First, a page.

Saturday, October 22, 2016

What do dentists do on their day off?

When I call my dentist's office I get a message that tells me that the office is closed on Fridays. I never stopped to wonder what he does on his day off. Now I know.

Last Friday I was his patient as he participated in a meeting of the RV Tucker Study Club. What, you may ask, is a study club? Well, I asked for you (I sometimes think I get invited to do things like this because I do ask questions). Study clubs are a continuing education model used by dentists. A small group gets together on a regular basis to explore a specific area of interest and expertise. Each group works with a mentor. There appears to be an important historical aspect to the model. For example, I was told several times that the local group's mentor had in turn been mentored by RV Tucker, the founder of study club #1. 

I loved the experience of participating. Eight dentists got together for a day - in this case to work on cases involving conservative cast gold. At each step of the process my dentist took photos and invited the mentor to look at this work and give him a critique. Then we did another step and the mentor returned. The mentor, Dr. Randall Allan, was fantastic. He was incredibly calm, especially given that he was bouncing from chair to chair all day long, and he has mastered the art of not seeming to be rushed or impatient. His demeanor with me was very gentle but what was more important were his interactions with the members of the study club. I could overhear what was happening in two other rooms and, of course, got to see him in person many times.

Dr. Allan was thoughtful, clear, and always reinforcing but complimentary only when it was deserved. I was particularly impressed that he never left the room until it was clear to him that the dentist understood and could visualize what he was describing. It was obvious that the members of the study club love him and really want to show him their best work but aren't afraid to fail because he would handle that with kindness and show them a new path.

If you ever wondered how much technical expertise goes into a specific dental process - in this case preparing a tooth for a gold casting - wonder no more. My head was spinning with talk of buccal and lingual and gingival walls and angles and bevels and dimples. In effect, the dentist was creating a mini-sculpture in my mouth, all the while thinking about the practicality of what shape would keep the gold in place and how my mouth would react to it. It was astonishing.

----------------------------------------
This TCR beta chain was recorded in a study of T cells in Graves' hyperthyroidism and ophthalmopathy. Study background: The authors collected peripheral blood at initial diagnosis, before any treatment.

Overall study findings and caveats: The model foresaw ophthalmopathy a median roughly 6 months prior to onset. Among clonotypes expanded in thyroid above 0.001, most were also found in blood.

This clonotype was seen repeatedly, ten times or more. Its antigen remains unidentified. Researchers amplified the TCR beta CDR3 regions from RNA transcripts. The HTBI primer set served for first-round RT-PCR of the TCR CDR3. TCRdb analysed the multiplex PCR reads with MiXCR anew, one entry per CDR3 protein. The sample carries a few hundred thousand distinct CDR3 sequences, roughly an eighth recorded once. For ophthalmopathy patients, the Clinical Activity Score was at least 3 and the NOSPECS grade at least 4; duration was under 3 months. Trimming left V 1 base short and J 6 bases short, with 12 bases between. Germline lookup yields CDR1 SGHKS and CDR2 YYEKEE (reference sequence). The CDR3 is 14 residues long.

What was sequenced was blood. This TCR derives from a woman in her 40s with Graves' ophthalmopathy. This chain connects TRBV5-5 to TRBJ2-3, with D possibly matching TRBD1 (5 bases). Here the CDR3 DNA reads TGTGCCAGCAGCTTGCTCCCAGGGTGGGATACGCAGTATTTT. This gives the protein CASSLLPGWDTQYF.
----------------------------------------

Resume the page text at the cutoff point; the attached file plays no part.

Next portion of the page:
Lots of angles and bevels
photo by Ian MacAskill

It was good for me to observe that my dentist was well-respected by his peers, and might even be a bit of a superstar. That gives me confidence. But I also observed how much he learned in the course of the day. When I left I told Dr. Allan that I wished he would come back to participate in the work that needs to be done on another tooth. It would be good to have his eyes and expertise on the problem.

When you are stuck with a rubber dam in your mouth for three hours you think about lots of things. While I was in the chair I had this weird flashback to another part of my life. The model in use yesterday, two dentists visited occasionally by a mentor, reminded me of the times when I travelled to give instruction to other dog trainers. I divided them into pairs for group work and circulated as they worked. I hope that I struck the same note that Dr. Allan did - with observations about what had gone well and suggestions for what to do next, adding hands on guidance when required. I hope that those people went forward with the same increased confidence and energy that I saw from the members of the  dental study club.

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